In green silk. I didn’t even bother to put her on a really nice hanger for you all to see. But here she is! I wanted to wear a new blouse, so didn’t really take a lot of care into the construction of this camisole – I have no plans to wear it anywhere else but underneath the blouse or some other blouse that may require a green camisole.
And I won’t horrify you with modeled pictures! But I am very pleased with this pattern. The drafting is wonderful. I cut a size 14, did a 1-inch FBA, added an additional 5/8” to the bottom of the bodice fronts for better coverage, and added 5/8” to each side for the wearing ease that I wanted. It’s a little loose fitting once it’s on, but that’s good for this camisole. I wanted movement room and there’s no give in the silk.
This pattern has potential for a myriad other slips and camisoles. I’m really impressed. The FBA was simple to do. I traced the bodice, slashed and spread each piece according to Sherry’s FBA tutorial for this pattern (the way I do most FBA’s, BTW), sewed up a muslin of the bodice only, and made my side and depth adjustments based on mirror observations. Not very scientifically accurate, but it worked.
For the bodice edges, I simply added 5/8” hem allowance to the top edges. I chose to cut the neckline edges on the straight grain since, if I were using lace, the scalloped edge would be the neckline. It made doing the narrow hem easier, too. I cut two of the bodice back and used one for facing. It finishes in the inside a bit nicer than otherwise. And I did not use adjustable straps. I did think about it, but I was in a bit of a hurry to get this done because I wanted to wear it the next day. I did run them through the depth of the bodice back so they are attached to the waistline. I think this will provide more support against pulling wear and tear. I simply tacked the straps with two rows of tiny reinforcement stitches at the front. And I stitched the front bodice overlap into place. I didn’t bother trimming the extra from the layer underneath. And no rolled hem foot lives in my house, so I simply turned up the raw edges 1/8”, pressed them, turned them again, stitched the hem and gave it a final press.Did I mention I really like this pattern? This is the first slip/camisole pattern E-V-E-R to fit well. Kudos and much thanks to Sherry!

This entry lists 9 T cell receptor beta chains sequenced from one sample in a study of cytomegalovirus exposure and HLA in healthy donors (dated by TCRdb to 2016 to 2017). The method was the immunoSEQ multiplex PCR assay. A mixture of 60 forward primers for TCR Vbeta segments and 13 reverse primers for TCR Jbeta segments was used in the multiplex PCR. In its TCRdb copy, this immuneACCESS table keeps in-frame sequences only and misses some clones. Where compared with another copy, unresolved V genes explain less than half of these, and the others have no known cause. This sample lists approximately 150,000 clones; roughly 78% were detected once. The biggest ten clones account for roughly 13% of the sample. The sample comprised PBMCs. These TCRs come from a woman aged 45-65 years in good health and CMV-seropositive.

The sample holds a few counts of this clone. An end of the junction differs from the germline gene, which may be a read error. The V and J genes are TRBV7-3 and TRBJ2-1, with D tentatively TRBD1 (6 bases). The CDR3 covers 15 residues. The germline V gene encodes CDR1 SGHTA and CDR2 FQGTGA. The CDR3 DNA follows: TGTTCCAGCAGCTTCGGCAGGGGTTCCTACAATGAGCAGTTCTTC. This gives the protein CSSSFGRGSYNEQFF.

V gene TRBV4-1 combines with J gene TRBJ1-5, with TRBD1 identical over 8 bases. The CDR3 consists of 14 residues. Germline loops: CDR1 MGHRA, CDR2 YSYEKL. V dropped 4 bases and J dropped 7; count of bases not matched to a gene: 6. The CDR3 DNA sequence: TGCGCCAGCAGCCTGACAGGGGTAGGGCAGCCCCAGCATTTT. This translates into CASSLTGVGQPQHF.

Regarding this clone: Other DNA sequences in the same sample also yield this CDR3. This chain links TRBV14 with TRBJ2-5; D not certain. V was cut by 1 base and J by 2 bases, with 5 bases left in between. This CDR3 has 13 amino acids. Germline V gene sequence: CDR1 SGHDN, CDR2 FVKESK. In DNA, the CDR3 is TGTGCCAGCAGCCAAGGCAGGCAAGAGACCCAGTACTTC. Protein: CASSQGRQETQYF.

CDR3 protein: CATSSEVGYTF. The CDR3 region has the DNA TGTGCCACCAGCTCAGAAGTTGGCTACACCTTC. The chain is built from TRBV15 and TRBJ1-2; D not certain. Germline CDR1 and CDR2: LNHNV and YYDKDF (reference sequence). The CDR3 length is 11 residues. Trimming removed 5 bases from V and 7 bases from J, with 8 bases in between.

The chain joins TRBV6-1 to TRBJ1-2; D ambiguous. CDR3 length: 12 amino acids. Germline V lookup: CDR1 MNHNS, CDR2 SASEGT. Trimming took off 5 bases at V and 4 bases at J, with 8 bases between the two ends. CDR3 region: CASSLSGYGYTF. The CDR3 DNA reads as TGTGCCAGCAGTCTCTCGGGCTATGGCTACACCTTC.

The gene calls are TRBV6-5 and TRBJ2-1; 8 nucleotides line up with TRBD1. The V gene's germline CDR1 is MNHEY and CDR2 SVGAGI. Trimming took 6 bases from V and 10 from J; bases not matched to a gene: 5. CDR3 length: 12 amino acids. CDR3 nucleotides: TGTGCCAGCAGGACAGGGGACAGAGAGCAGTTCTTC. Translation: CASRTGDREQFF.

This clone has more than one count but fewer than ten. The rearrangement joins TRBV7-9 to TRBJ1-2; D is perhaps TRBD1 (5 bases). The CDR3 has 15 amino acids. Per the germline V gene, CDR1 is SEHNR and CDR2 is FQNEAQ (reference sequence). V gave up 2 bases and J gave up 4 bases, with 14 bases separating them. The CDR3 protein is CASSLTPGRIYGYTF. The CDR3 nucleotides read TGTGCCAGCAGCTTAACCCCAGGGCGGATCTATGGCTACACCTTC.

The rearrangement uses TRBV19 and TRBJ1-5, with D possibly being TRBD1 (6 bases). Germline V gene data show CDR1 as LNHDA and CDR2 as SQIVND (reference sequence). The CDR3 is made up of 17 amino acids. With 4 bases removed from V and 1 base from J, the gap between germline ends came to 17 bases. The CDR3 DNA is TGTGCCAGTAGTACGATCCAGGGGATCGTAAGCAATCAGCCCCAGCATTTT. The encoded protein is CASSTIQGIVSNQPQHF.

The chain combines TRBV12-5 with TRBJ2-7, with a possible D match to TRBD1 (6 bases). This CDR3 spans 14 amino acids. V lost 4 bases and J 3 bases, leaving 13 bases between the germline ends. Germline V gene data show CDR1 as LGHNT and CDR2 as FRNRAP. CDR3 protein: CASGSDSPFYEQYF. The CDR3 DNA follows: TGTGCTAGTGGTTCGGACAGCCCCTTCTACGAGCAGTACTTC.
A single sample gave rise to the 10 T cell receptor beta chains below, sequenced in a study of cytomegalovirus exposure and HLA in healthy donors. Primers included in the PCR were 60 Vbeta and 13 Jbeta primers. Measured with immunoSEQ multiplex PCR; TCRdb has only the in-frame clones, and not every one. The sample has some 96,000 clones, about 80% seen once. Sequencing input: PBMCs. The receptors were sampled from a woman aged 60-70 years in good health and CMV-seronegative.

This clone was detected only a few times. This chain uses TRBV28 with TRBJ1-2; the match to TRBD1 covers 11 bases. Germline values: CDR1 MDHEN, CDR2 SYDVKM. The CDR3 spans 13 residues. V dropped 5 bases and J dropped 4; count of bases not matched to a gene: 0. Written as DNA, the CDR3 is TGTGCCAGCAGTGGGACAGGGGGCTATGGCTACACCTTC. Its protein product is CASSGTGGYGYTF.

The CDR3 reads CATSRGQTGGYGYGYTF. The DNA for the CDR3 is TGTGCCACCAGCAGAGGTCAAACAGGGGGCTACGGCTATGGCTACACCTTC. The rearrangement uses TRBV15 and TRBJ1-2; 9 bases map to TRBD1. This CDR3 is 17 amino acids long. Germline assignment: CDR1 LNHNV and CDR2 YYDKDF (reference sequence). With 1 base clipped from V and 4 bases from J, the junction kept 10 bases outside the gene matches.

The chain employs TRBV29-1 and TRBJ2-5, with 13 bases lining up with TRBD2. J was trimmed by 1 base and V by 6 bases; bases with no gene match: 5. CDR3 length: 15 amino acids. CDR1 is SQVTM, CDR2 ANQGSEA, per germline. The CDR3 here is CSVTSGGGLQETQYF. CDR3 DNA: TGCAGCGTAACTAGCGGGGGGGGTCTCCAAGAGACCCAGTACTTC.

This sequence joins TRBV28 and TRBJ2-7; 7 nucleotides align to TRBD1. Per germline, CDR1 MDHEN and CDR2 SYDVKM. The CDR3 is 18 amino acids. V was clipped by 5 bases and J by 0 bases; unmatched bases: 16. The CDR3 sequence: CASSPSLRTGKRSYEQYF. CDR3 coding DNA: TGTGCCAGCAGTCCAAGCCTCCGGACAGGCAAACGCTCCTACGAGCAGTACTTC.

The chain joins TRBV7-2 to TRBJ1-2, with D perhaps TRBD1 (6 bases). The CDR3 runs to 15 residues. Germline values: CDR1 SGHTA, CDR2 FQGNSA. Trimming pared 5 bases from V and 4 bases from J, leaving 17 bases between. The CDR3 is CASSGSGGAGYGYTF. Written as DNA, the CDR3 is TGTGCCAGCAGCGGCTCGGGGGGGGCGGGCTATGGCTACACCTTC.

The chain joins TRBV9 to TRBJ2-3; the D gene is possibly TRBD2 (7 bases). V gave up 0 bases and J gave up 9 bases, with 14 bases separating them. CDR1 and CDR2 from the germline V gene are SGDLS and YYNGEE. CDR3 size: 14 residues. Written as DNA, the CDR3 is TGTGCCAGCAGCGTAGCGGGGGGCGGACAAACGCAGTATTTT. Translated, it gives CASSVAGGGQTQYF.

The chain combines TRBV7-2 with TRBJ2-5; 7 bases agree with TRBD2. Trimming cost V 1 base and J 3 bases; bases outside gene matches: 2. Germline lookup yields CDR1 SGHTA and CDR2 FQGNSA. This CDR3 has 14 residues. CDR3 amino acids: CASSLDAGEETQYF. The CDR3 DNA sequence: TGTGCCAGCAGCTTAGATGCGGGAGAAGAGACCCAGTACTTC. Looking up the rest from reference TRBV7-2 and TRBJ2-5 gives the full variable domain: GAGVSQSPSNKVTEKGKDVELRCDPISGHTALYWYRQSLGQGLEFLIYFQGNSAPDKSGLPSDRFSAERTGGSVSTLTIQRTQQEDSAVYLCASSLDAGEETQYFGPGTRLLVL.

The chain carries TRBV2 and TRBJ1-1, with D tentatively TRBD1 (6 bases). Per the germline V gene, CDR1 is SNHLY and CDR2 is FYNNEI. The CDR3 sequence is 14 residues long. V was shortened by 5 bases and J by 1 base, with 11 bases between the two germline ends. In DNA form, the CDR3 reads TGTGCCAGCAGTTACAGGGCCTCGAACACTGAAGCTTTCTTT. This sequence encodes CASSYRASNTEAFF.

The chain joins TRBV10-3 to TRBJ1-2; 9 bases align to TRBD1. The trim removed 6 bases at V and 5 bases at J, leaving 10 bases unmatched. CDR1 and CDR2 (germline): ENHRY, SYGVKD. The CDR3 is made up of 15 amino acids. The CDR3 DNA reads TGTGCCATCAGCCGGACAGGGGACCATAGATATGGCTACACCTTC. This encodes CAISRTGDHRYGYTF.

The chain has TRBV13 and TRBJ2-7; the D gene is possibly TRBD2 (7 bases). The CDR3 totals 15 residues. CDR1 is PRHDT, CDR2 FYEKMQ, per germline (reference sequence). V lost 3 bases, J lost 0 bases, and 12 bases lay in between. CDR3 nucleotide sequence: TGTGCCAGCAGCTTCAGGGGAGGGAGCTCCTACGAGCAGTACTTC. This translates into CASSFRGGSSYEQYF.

14 thoughts on “Meet Ruby”
Lovely colour and what a good idea to go with silk all over for a ‘plain’ cami. I need a couple of these too….. oh the sewing list only gets longer and my sewing gets slower.
Isn’t it funny how the simplest patterns turn out to be our favorites? I love the camisole and I especially love the green color!
Pretty! This is my husband’s favorite color. It looks so nice next to lavenders and purples.
That’s a lovely cami…the green is nice and fresh! Great for a pop of colour!
I love the idea of using the Ruby pattern as a camisole. I’ll definitely be tucking that one away. Thanks!
This turned out beautifully! I bet you will wear it more than you’ve planned.
Lovely- such a versatile color too- will you be whipping up more?
I think I’d like to try a “proper” version with a lace bodice, but it would take some thinking an planning since I’m sure a nude mesh powerknit underlay would be a necessity. And I’m not up to thinking about that at the moment!
How pretty! Adjustable straps are more important when you are making something for someone else or if you are incorporating a bit of elastic that might stretch out over time. But for yourself, tack them down. Also, extending straps to the waist is something I have done with bra patterns that don’t have an integrated strap, it does help.
its a very pretty shade of green